Referring now to FIG. 3 the timing diagram for the sampling schedule may be derived by calculating for each sampling interval the sample-set to be sampled and the beam to which it corresponds. For example, from FIG. 3, during the time duration of the 25th sampling interval stave elements S19 and S29 are sampled for beam 24. This information may be calculated from the above equations because for z-25: ##EQU4## From Table III for a remainder of 4, di=116 and i=5. From equation 1: ##EQU5## Hence, stave elements m±i are sampled which corresponds to S24±5=S19 and S29.
Referring to FIG. 3 a repetitive sampling sequence can be seen. At time intervals 0, 7, 14, etc. the first sample-set for every beam is sampled. The sequence is dependent upon the remainders of di/7. The delay associated with the sample to be taken corresponds to the remainder of di/7. The first sample in the sequence is for di/7 having a remainder of 0 corresponding to the sample not delayed in time (i=0). The second sample is for remainder di/7=1 corresponding to i=4, the third for remainder di/7=2 corresponding to i=3 and so on until the last sample in the sequence is for remainder di/7=6 corresponding to i=2. The delays that correspond to these samples are a function of the rounding of the time delays to be a multiple of the time duration for the sample interval. It should be understood that this sequence repeats itself after every 7 sampling intervals because the number of sample-sets n has been chosen equal to 7.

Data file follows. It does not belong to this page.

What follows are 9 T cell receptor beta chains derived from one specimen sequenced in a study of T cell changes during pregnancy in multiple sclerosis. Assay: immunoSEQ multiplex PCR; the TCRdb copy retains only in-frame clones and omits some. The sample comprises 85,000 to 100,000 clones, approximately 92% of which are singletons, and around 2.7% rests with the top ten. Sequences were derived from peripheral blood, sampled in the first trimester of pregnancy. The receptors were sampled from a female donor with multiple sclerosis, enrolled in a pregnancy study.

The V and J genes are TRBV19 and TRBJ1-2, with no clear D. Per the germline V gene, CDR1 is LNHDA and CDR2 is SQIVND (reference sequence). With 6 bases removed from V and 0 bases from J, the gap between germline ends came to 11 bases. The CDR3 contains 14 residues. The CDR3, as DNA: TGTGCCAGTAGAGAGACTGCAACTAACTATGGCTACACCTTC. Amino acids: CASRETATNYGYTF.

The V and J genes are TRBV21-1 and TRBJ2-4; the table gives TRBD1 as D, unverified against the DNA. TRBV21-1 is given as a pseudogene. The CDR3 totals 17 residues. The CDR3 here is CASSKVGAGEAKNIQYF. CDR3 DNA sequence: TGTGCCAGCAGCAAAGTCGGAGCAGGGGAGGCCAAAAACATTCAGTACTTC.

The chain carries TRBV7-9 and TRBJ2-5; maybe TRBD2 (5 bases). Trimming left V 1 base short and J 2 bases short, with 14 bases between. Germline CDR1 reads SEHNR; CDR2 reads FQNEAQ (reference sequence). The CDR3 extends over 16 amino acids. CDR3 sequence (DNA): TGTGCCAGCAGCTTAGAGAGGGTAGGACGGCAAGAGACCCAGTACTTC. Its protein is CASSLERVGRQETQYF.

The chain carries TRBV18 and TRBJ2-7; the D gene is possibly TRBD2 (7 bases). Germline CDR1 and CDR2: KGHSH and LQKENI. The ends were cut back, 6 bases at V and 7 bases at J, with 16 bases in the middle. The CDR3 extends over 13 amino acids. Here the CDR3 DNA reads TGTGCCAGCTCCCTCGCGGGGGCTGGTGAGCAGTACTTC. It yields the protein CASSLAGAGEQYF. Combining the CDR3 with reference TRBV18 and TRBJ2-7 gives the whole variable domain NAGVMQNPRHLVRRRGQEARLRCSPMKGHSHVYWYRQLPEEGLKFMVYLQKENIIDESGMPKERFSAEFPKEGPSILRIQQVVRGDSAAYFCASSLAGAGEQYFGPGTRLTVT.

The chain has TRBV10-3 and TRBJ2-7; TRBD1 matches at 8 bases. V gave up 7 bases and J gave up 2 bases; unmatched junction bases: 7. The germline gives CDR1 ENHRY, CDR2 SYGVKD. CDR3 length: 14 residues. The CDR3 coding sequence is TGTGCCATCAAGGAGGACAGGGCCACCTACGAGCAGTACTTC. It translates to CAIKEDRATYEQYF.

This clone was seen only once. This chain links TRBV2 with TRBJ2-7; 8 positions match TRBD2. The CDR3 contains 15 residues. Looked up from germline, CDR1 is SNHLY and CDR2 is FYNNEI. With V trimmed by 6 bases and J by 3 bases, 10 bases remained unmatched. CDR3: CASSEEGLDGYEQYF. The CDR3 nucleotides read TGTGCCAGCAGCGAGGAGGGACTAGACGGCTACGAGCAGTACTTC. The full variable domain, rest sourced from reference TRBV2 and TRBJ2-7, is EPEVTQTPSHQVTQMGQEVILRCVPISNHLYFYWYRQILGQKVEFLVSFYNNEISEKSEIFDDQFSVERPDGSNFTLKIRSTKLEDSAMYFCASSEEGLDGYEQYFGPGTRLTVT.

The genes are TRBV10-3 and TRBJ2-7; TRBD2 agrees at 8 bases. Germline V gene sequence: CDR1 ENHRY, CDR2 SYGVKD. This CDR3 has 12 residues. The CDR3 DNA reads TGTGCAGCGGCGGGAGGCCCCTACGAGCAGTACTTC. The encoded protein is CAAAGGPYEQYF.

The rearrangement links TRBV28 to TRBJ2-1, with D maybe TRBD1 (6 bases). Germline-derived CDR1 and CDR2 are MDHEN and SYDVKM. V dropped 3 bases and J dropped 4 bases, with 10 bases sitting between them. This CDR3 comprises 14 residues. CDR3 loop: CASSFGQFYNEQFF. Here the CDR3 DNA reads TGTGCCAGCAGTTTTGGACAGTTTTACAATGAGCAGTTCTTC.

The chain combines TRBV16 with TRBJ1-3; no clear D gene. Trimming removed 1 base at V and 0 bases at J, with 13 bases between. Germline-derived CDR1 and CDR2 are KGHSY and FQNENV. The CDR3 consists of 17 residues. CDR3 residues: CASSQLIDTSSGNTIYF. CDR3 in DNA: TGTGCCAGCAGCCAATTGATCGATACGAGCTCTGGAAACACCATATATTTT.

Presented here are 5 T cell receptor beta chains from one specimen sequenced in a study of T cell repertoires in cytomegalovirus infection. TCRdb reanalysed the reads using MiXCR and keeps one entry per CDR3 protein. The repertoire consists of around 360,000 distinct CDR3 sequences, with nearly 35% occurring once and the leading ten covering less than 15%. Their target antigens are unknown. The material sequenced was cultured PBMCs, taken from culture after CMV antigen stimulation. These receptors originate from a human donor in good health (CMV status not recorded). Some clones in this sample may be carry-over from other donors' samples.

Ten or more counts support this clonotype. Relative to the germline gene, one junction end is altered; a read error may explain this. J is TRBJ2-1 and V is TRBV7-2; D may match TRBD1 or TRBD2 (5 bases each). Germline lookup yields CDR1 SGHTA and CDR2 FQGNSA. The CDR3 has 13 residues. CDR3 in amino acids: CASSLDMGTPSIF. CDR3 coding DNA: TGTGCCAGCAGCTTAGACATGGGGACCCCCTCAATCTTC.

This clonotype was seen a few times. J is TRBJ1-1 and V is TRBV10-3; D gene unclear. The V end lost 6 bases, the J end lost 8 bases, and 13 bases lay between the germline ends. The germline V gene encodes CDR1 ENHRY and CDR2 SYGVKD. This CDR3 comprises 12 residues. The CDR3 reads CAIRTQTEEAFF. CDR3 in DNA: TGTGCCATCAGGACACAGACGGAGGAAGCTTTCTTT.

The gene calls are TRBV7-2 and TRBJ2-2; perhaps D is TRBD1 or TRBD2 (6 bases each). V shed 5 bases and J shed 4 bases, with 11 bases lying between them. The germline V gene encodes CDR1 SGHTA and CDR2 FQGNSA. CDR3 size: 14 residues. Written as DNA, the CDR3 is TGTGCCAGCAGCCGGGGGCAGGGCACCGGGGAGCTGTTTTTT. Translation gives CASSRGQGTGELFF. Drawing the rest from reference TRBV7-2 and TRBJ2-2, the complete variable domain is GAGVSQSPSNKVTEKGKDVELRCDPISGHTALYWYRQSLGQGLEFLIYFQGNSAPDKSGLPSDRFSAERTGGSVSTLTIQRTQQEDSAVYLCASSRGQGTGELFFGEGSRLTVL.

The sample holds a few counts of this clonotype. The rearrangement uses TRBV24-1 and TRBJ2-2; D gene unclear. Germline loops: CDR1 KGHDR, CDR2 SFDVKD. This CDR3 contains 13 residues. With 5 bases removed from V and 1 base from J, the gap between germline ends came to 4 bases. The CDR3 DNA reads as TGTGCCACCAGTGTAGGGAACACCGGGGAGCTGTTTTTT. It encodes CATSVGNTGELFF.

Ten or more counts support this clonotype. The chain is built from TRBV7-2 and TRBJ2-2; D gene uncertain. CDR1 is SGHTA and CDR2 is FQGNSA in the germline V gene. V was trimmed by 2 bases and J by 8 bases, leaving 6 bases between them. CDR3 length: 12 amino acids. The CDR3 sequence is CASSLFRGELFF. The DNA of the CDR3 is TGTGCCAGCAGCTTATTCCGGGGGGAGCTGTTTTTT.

FIG. 4 is a schematic diagram for the digital beamformer 38 of FIG. 1. The timing and control circuitry is shown within line 70 comprising clock 72, counter/divider 74 and a programmable read only memory (PROM) 76. The timing diagram of FIG. 3 is stored in PROM 76. PROM 76 accesses multiplexers 40 of the beamformer to sample input lines 82 in accordance with the interleaved sampling method of FIG. 3. Lines 82 separate to feed both multiplexers 40. There are 36 input lines 82 (one for each stave element). The two multiplexers are used so that symmetrically disposed staves may be simultaneously sampled.
The sonar signals entering the beamformer 38 via input lines 82 have had their background noise level normalized by preamplifiers 32 and have had their bandwidth reduced to 800 Hz by anti-aliasing filter 34 (see FIG. 1). Using the sampling frequency of 3200 Hz the combined sampling rate of input lines 82 by multiplexers 40 will be (252 samples×3200 Hz=) 806,400 samples per second.